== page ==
(G. Body, M. A.)

There are three.

1. The office of a prophet. He builds the Church by the Word of the Gospel, which it is His work to promulgate as a prophet.

2. The office of a priest. To expiate the sins of His people, to purchase peace for them, and to manage their cause with God.

3. That of a king: for He has a throne, which denotes His kingly office. He is "a priest upon His throne," denoting the reward of His sufferings. In Him the glory of all these offices is to meet. The text affords foundation for the following doctrine — Christ, as our Redeemer, executeth the offices of prophet, priest, and king, both in His estate of humiliation and exaltation.


1. From plain scripture testimony.

(1)To His having or being possessed of these offices.

(2)To His executing these offices.

2. From His name Christ, or Messiah, the anointed one. The unction signified —

(1)His being set apart to the mediatory work.

(2)His being fully furnished with gifts and qualifications suitable to these offices, in respect of His human nature, to which the Spirit was given, not by measure, but in fulness.


1. Consider our misery by sin, ignorance, guilt, and bondage. We were ignorant of the way of returning to God again; and therefore Christ as our prophet must teach us; our priest must make atonement for us; our king must bring us back again, leading captivity captive.

2. Consider the salvation which the elect were to be made partakers of.

3. Consider Christ as mediator of the covenant, who behoved to deal with both parties, in order to bring them together.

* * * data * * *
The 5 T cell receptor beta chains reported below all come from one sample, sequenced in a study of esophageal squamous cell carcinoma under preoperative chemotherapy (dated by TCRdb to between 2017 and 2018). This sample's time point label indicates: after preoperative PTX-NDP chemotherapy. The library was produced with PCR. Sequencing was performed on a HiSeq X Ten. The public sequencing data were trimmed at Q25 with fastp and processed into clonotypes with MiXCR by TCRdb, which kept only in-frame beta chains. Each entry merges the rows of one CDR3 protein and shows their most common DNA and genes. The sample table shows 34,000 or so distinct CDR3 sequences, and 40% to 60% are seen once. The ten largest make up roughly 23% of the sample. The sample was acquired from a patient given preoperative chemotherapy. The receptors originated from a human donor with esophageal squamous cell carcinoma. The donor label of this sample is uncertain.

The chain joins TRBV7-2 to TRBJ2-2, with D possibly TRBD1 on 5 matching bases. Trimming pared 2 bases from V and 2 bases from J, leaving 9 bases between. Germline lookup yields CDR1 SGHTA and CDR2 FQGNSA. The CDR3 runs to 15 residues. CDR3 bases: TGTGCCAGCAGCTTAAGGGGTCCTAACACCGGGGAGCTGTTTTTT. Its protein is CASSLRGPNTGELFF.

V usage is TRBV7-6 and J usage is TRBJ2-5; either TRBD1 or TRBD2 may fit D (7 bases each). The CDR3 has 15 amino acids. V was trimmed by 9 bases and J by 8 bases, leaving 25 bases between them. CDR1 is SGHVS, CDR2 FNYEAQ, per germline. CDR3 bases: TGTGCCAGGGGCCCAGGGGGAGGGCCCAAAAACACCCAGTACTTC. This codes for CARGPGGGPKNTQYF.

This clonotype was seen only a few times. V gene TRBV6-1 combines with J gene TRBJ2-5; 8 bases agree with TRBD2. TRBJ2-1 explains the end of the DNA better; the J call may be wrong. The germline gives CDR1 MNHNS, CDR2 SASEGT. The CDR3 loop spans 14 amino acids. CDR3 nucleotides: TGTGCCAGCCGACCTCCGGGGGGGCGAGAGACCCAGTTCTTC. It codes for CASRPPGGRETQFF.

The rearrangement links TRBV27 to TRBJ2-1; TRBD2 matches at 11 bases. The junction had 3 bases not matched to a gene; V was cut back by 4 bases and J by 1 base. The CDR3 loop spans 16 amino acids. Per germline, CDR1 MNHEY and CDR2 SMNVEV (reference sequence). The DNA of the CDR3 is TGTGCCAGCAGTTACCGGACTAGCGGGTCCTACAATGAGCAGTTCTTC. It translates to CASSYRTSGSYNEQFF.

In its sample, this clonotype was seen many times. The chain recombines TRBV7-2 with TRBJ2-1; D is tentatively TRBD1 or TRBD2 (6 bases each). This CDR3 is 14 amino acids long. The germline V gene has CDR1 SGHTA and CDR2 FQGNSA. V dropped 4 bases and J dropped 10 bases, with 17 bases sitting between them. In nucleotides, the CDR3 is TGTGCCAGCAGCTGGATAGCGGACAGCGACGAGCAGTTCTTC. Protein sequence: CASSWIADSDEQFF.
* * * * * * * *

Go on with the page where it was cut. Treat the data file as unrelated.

4. Consider the work of conversion; what the soul needs.

5. Consider our daily necessities.

6. Consider the promises, which are the stay and staff of the Christian's life, without which they could never bear up.

III. WHEN DID CHRIST EXECUTE THESE OFFICES? As He was the Redeemer of the Church in all ages so did He execute these offices in all ages of the Church. But more especially after His incarnation, and that in His twofold state of humiliation and exaltation. These three offices are not to be divided, especially when they are executed in a way that is effectual for the salvation of the subjects thereof. Wherever He executes one of these offices in a saving way, He executes them all. Inferences —

1. How great and glorious is our Lord Jesus Christ, who was meet to bear all these offices at once, and exercise them at once, so as one does not mar or clash with another!

2. Let this commend Christ to you as a full and a suitable Saviour.

3. You cannot take Christ as a Redeemer, if you take Him not in all His offices.

4. Employ this mighty Redeemer in all the offices wherewith He is invested, and which, as mediator, He exercises for the benefit of the ruined race of mankind.

(T. Boston, D. D.).

Heldai, Helem, Hen, Jedaiah, Jehozadak, Josedech, Joshua, Josiah, Tobijah, Zechariah, Zephaniah, Zerubbabel
Babylon, Jerusalem, Shinar
Bay, Chariot, Colour, Dappled, Fourth, Gray, Grisled, Grizzled, Horses, Mixed, Powerful, Strong, Third
1. The vision of the four chariots.
9. By the crowns of Joshua are shown the temple and kingdom of Christ the Branch.

Dictionary of Bible Themes
Zechariah 6:1-6

     4859   white

Zechariah 6:1-8

     5252   chariots

The Priest of the World and King of Men